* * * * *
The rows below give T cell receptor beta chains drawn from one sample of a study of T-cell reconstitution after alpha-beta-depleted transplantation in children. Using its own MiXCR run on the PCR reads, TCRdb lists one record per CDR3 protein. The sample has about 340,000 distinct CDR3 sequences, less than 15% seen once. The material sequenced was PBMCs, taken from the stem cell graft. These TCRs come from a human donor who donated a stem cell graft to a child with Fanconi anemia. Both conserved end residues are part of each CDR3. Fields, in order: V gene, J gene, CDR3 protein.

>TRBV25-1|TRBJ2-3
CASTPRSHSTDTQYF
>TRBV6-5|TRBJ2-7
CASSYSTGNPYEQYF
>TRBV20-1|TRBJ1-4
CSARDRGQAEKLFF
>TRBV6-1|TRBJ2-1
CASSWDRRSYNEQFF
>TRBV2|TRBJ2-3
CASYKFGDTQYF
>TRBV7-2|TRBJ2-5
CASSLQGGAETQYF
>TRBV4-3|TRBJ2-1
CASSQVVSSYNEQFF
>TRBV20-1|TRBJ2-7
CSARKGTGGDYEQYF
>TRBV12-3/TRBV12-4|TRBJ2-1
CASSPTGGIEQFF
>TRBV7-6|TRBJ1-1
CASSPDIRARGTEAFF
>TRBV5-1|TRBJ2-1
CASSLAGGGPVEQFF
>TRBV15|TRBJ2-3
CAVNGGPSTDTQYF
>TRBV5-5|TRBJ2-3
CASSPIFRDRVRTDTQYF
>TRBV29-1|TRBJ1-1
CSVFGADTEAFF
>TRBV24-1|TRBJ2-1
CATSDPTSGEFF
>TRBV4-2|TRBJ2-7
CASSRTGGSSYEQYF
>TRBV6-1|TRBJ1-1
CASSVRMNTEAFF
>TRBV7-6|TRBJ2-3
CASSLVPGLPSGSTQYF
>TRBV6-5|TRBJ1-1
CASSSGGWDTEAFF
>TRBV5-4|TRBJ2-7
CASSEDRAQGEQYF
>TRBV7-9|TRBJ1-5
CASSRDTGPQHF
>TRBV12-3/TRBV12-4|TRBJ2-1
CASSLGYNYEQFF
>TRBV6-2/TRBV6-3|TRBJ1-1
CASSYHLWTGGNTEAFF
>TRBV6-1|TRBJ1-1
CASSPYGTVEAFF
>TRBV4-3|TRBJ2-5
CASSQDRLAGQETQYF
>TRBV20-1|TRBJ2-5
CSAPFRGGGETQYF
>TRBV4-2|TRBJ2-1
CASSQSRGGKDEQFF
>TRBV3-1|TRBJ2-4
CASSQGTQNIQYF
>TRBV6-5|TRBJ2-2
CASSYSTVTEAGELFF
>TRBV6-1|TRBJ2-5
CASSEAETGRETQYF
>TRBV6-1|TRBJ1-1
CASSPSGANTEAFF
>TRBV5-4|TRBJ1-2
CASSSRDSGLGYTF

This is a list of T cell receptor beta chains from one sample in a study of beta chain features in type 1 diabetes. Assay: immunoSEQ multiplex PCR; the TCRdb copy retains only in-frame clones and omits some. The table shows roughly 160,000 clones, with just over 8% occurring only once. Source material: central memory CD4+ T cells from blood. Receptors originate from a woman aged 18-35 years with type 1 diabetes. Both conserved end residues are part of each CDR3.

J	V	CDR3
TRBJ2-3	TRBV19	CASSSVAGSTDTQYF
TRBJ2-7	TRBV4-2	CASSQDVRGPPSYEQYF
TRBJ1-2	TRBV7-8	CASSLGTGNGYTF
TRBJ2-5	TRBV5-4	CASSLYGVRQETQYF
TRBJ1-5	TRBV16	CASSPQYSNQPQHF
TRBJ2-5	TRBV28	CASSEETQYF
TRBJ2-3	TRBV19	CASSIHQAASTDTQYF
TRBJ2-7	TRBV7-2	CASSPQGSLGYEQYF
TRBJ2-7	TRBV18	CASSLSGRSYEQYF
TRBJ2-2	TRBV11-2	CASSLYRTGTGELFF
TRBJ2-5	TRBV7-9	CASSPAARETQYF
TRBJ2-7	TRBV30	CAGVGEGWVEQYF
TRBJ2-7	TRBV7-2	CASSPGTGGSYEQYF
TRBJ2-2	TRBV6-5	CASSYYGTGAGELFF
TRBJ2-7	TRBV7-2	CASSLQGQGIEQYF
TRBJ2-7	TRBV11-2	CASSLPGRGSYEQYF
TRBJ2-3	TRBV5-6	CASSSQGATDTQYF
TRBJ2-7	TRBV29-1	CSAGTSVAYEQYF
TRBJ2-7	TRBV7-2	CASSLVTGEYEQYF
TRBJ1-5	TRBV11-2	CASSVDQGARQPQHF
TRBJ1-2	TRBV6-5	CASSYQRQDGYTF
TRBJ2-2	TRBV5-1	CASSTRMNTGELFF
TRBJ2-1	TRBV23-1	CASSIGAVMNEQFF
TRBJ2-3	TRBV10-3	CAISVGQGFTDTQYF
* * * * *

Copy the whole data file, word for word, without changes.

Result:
The rows below give T cell receptor beta chains drawn from one sample of a study of T-cell reconstitution after alpha-beta-depleted transplantation in children. Using its own MiXCR run on the PCR reads, TCRdb lists one record per CDR3 protein. The sample has about 340,000 distinct CDR3 sequences, less than 15% seen once. The material sequenced was PBMCs, taken from the stem cell graft. These TCRs come from a human donor who donated a stem cell graft to a child with Fanconi anemia. Both conserved end residues are part of each CDR3. Fields, in order: V gene, J gene, CDR3 protein.

>TRBV25-1|TRBJ2-3
CASTPRSHSTDTQYF
>TRBV6-5|TRBJ2-7
CASSYSTGNPYEQYF
>TRBV20-1|TRBJ1-4
CSARDRGQAEKLFF
>TRBV6-1|TRBJ2-1
CASSWDRRSYNEQFF
>TRBV2|TRBJ2-3
CASYKFGDTQYF
>TRBV7-2|TRBJ2-5
CASSLQGGAETQYF
>TRBV4-3|TRBJ2-1
CASSQVVSSYNEQFF
>TRBV20-1|TRBJ2-7
CSARKGTGGDYEQYF
>TRBV12-3/TRBV12-4|TRBJ2-1
CASSPTGGIEQFF
>TRBV7-6|TRBJ1-1
CASSPDIRARGTEAFF
>TRBV5-1|TRBJ2-1
CASSLAGGGPVEQFF
>TRBV15|TRBJ2-3
CAVNGGPSTDTQYF
>TRBV5-5|TRBJ2-3
CASSPIFRDRVRTDTQYF
>TRBV29-1|TRBJ1-1
CSVFGADTEAFF
>TRBV24-1|TRBJ2-1
CATSDPTSGEFF
>TRBV4-2|TRBJ2-7
CASSRTGGSSYEQYF
>TRBV6-1|TRBJ1-1
CASSVRMNTEAFF
>TRBV7-6|TRBJ2-3
CASSLVPGLPSGSTQYF
>TRBV6-5|TRBJ1-1
CASSSGGWDTEAFF
>TRBV5-4|TRBJ2-7
CASSEDRAQGEQYF
>TRBV7-9|TRBJ1-5
CASSRDTGPQHF
>TRBV12-3/TRBV12-4|TRBJ2-1
CASSLGYNYEQFF
>TRBV6-2/TRBV6-3|TRBJ1-1
CASSYHLWTGGNTEAFF
>TRBV6-1|TRBJ1-1
CASSPYGTVEAFF
>TRBV4-3|TRBJ2-5
CASSQDRLAGQETQYF
>TRBV20-1|TRBJ2-5
CSAPFRGGGETQYF
>TRBV4-2|TRBJ2-1
CASSQSRGGKDEQFF
>TRBV3-1|TRBJ2-4
CASSQGTQNIQYF
>TRBV6-5|TRBJ2-2
CASSYSTVTEAGELFF
>TRBV6-1|TRBJ2-5
CASSEAETGRETQYF
>TRBV6-1|TRBJ1-1
CASSPSGANTEAFF
>TRBV5-4|TRBJ1-2
CASSSRDSGLGYTF

This is a list of T cell receptor beta chains from one sample in a study of beta chain features in type 1 diabetes. Assay: immunoSEQ multiplex PCR; the TCRdb copy retains only in-frame clones and omits some. The table shows roughly 160,000 clones, with just over 8% occurring only once. Source material: central memory CD4+ T cells from blood. Receptors originate from a woman aged 18-35 years with type 1 diabetes. Both conserved end residues are part of each CDR3.

J	V	CDR3
TRBJ2-3	TRBV19	CASSSVAGSTDTQYF
TRBJ2-7	TRBV4-2	CASSQDVRGPPSYEQYF
TRBJ1-2	TRBV7-8	CASSLGTGNGYTF
TRBJ2-5	TRBV5-4	CASSLYGVRQETQYF
TRBJ1-5	TRBV16	CASSPQYSNQPQHF
TRBJ2-5	TRBV28	CASSEETQYF
TRBJ2-3	TRBV19	CASSIHQAASTDTQYF
TRBJ2-7	TRBV7-2	CASSPQGSLGYEQYF
TRBJ2-7	TRBV18	CASSLSGRSYEQYF
TRBJ2-2	TRBV11-2	CASSLYRTGTGELFF
TRBJ2-5	TRBV7-9	CASSPAARETQYF
TRBJ2-7	TRBV30	CAGVGEGWVEQYF
TRBJ2-7	TRBV7-2	CASSPGTGGSYEQYF
TRBJ2-2	TRBV6-5	CASSYYGTGAGELFF
TRBJ2-7	TRBV7-2	CASSLQGQGIEQYF
TRBJ2-7	TRBV11-2	CASSLPGRGSYEQYF
TRBJ2-3	TRBV5-6	CASSSQGATDTQYF
TRBJ2-7	TRBV29-1	CSAGTSVAYEQYF
TRBJ2-7	TRBV7-2	CASSLVTGEYEQYF
TRBJ1-5	TRBV11-2	CASSVDQGARQPQHF
TRBJ1-2	TRBV6-5	CASSYQRQDGYTF
TRBJ2-2	TRBV5-1	CASSTRMNTGELFF
TRBJ2-1	TRBV23-1	CASSIGAVMNEQFF
TRBJ2-3	TRBV10-3	CAISVGQGFTDTQYF